Rarely does the mineralogist meet with a crystal presenting that perfect symmetry of form which the laws of crystallography demand. As a rule crystals are more or less distorted, the appearances presented by such irregularities being in many cases extremely deceptive. Some curious examples of such monstrosities have lately been described by Dr. Scharff, in a paper “On Deformed Crystals of Rock Salt.” | Instead of the six faces of the cube being all equally developed, certain faces were drawn out in some crystals and depressed in others, thus giving rise on the one hand to prismatic forms and on the other to tabular crystals. Moreover, the angles of the cube occasionally deviated from right angles—an irregularity giving a rhombohedral aspect to the crystal. In all cases, however, the true form was easily discoverable by the cubic cleavage.

In a specimen of Wolfram from Auvergne, Dr. Phipson has detected the presence of Columbite. When the mineral is attacked by aqua regia the wolfram is dissolved, leaving an insoluble residue, which consists of angular fragments of a black non-magnetic substance having the composition of Columbite. I

Some curious numerical relations between the atomic constitution of a mineral and the symmetry of its crystalline form have recently

* " Experiments on Itacolumite (Articulite), with the Explanation of its Flexibility and its Relation to the Formation of the Diamond."-Silliman's American Journal,' xliv., No. 130, p. 61.

+ Ueber missbildete Steinsalz-Krystalle.' Leonhard und Geinitz's Jahrbuch, 1867. Heft vi., p. 670.

I “Sur la présence du Columbite dans le Wolfram.”—Comptes Rendus,' 1867, No. 10, p. 419.

been worked out by the American mineralogist, Professor Dana.* Hitherto we have been unable to explain why a given substance should crystallize in a certain definite system in preference to any other; why, for example, a piece of tin-stone should invariably crystallize in forms belonging to the tetragonal system rather than in those of the other crystallographic groups. Dana shows that this symmetry of form is immediately connected with the chemical constitution of the mineral. Taking, as an example, this tetragonal or pyramidal system, we may remind the reader that the solids belonging to this order are bounded by 4, 8, or 16 sides; and hence the symmetry of the forms is characterized by the number 4, or a multiple of 4. Now it is found that in most minerals belonging to this system the number of atoms of the electro-negative or non-metallic element is in like manner 4, or a multiple or submaltiple of that number. Hence a piece of tin-stone crystallizes in tetragonal forms, in virtue of its constitution as a binoxide, Sn 0.; the number of atoms of the electro-negative oxygen being 2, a submultiple of 4. So again, zircon, wulfenite, scheelite, and schee-litine, are all tetragonal species, each containing 4 atoms of oxygen, their formule being respectively-Zr 0, Si 0,; Pb O, MO,; Ca 0, WO,; and Pb O, WOg: or, combining the oxygen of the acid with that of the base, according to the fashion of modern chemists, their composition may be expressed by the following formulæ, which more clearly show the 4 atoms of the element in question—Zr SO, Pb MO,, Ca WO., and Pb WO..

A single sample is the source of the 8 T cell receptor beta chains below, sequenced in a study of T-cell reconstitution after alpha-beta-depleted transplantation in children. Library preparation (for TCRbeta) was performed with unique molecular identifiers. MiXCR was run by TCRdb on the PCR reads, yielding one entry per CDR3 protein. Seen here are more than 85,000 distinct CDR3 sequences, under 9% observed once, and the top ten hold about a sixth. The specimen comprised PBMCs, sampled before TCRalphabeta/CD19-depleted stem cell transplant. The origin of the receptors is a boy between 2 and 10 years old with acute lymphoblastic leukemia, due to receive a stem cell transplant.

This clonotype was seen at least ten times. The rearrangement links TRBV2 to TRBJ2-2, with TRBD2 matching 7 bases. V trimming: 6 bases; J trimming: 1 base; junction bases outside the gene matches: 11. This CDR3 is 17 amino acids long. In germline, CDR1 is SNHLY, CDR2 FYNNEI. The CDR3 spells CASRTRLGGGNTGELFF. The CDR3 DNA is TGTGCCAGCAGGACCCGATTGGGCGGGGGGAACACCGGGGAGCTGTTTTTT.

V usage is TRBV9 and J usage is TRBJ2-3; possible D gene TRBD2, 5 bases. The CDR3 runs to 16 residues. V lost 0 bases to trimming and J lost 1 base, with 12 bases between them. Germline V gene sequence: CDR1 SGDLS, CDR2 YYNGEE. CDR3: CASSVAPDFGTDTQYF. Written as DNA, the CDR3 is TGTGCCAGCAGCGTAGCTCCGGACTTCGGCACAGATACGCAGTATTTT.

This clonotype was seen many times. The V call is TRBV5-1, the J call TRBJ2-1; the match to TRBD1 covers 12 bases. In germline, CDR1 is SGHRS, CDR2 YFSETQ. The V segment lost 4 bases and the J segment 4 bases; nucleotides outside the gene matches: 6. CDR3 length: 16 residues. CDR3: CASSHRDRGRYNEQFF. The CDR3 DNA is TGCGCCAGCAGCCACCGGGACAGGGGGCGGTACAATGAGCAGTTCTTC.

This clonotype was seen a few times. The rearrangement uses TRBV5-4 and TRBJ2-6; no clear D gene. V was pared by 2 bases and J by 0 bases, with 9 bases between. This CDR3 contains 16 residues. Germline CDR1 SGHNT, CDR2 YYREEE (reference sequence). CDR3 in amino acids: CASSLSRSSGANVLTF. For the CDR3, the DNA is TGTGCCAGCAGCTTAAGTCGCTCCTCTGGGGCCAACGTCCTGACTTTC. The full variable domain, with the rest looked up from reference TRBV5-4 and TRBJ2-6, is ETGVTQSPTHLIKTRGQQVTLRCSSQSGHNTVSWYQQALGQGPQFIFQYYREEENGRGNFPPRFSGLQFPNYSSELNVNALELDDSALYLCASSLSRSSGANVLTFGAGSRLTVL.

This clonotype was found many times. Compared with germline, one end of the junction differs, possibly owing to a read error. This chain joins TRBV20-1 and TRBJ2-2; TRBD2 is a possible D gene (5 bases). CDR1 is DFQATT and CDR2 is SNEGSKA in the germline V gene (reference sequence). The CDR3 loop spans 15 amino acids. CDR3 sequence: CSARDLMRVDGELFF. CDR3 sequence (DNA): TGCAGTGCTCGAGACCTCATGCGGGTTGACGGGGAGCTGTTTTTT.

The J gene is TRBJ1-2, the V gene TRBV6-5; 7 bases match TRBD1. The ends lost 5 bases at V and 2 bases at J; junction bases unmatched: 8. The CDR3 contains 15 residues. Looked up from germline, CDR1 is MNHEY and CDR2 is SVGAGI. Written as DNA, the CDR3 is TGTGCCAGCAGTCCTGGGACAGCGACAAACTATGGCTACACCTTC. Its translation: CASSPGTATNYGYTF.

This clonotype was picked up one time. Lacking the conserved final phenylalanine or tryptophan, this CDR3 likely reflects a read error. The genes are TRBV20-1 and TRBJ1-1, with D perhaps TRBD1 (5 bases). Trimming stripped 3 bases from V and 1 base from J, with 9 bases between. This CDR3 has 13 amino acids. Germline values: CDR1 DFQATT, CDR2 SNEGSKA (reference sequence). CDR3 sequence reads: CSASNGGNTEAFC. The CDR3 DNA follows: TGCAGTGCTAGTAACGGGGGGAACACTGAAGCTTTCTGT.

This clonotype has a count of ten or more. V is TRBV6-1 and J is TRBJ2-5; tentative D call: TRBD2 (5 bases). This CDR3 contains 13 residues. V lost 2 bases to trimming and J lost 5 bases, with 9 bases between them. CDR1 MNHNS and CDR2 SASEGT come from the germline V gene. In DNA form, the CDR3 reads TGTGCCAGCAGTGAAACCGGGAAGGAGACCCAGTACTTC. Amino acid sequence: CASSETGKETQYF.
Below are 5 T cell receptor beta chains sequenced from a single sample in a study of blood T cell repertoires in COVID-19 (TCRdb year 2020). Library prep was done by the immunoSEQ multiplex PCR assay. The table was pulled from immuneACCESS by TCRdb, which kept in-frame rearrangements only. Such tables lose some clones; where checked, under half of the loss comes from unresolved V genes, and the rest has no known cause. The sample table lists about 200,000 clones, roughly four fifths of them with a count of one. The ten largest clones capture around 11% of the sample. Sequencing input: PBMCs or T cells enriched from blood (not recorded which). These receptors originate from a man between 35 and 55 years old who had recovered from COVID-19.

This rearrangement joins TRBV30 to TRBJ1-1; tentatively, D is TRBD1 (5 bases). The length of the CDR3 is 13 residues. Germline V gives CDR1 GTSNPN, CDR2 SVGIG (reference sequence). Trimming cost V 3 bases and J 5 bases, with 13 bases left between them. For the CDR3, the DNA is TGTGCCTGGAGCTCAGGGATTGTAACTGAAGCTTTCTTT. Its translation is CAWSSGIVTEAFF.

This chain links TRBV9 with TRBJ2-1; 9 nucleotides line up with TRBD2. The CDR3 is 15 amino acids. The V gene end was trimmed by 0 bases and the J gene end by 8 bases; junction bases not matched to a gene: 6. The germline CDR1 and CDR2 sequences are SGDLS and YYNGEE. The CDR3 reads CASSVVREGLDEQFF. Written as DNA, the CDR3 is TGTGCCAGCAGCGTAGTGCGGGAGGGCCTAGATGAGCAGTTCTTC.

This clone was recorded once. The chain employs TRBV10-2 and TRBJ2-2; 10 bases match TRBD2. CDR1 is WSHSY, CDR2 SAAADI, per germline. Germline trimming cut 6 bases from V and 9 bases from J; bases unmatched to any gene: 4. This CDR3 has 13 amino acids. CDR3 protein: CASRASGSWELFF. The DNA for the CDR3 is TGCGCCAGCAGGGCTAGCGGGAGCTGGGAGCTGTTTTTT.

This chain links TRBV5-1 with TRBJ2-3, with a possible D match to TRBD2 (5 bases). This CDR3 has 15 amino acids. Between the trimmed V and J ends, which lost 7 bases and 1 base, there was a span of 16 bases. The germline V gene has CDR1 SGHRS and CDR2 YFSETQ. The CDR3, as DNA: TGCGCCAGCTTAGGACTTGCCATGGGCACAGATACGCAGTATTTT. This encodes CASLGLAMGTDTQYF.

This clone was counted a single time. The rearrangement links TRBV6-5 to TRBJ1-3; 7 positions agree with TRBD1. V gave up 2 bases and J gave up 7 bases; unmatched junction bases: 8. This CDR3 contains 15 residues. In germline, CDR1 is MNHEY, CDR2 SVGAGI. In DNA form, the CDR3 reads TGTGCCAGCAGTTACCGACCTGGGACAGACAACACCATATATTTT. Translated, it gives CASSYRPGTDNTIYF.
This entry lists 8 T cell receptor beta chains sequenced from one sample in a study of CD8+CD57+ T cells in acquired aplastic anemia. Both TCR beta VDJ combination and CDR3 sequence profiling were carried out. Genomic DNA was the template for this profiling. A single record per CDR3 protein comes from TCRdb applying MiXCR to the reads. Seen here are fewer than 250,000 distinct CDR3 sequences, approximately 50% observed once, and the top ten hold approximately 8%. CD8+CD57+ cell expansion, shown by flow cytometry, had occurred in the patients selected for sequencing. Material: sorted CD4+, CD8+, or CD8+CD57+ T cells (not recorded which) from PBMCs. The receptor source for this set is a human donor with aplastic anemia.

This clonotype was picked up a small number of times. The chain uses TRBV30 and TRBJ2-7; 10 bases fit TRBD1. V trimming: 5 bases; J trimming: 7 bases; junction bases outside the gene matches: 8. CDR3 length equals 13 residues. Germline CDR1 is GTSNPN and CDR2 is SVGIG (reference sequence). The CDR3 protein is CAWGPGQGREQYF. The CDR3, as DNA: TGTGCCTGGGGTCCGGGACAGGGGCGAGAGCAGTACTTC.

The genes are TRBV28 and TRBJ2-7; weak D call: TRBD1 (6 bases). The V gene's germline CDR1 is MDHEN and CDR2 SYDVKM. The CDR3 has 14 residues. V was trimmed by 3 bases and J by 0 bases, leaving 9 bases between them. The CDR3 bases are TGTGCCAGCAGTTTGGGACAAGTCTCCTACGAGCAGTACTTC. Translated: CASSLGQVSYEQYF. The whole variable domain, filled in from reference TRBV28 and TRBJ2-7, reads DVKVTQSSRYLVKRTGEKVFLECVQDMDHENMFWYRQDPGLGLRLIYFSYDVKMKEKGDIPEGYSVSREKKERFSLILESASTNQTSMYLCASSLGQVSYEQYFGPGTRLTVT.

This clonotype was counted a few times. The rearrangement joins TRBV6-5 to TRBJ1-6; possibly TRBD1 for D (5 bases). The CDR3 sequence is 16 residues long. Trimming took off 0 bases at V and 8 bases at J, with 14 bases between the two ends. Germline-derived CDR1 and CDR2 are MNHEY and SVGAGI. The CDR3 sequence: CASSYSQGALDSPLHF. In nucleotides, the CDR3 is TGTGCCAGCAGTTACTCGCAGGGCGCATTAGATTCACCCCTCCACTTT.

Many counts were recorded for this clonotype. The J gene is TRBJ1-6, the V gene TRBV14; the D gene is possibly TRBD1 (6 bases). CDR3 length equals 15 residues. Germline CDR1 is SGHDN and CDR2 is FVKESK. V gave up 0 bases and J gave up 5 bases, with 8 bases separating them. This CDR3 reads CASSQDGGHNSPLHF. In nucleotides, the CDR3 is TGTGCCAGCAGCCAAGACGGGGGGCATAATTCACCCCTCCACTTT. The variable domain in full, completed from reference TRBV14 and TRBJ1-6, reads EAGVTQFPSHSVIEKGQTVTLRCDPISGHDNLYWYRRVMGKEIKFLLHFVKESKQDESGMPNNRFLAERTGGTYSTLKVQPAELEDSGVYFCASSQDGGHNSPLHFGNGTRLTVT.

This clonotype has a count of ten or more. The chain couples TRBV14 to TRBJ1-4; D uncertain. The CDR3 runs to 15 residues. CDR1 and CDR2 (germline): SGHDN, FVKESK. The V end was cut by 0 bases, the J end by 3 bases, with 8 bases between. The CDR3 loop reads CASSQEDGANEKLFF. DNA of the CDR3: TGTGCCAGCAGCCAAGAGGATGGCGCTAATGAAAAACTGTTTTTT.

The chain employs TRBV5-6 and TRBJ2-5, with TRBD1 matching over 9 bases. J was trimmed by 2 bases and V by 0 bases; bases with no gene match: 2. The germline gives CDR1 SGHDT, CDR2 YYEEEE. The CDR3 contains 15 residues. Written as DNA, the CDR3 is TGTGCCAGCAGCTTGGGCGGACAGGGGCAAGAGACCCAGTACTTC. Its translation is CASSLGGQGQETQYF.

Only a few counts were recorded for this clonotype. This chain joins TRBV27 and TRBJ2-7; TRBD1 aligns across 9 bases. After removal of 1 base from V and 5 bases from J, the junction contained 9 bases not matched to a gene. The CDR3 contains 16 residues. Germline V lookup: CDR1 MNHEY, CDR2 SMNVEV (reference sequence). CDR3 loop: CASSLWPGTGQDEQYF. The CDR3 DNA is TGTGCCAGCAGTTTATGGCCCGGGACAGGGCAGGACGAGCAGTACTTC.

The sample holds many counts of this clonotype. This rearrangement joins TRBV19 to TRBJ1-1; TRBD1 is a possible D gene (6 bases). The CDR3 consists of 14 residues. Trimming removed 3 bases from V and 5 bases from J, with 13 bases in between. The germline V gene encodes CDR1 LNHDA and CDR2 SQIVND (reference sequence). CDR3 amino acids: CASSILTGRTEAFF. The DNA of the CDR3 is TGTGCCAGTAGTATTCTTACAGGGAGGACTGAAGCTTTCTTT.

Turning to the hexagonal or rhombohedral system, we find the relations to be equally curious. The symmetry of this system is related to the number 6; its prisms, pyramids, and other forms, being bounded by 3, 6, 12, or 24 sides. Here the number of atoms of the electro-negative element is consequently 3, or a multiple of 3. Thus, the sapphire and the ruby_varieties of crystallized alumina -assume hexagonal forms, since alumina is a sesquioxide containing 3 atoms of oxygen, Al, Og. In like manner specular iron-ore is hexagonal, being a sesquioxide of iron, Fe, 03. The same is the case with the large class of rhombohedral carbonates, including those of lime, magnesia, and the protoxides of iron, manganese, and zinc; forming the species known respectively as calcite, magnesite, chalybite, diallogite, and calamine (CaCO, Mg CO2, FeCO MnCO3, Zn CO2.)

While the professor thus establishes his position with regard to the tetragonal and hexagonal systems, he is by no means so happy in his attempts to deal with the other orders. In the cubic system the number of atoms of the electro-negative element appears to be

* "On a Connection between Crystalline Form and Chemical Composition, with some Inferences therefrom."-Silliman's Journal,' xliv., No. 130, P. 89; Phil. Mag.,' p. 178.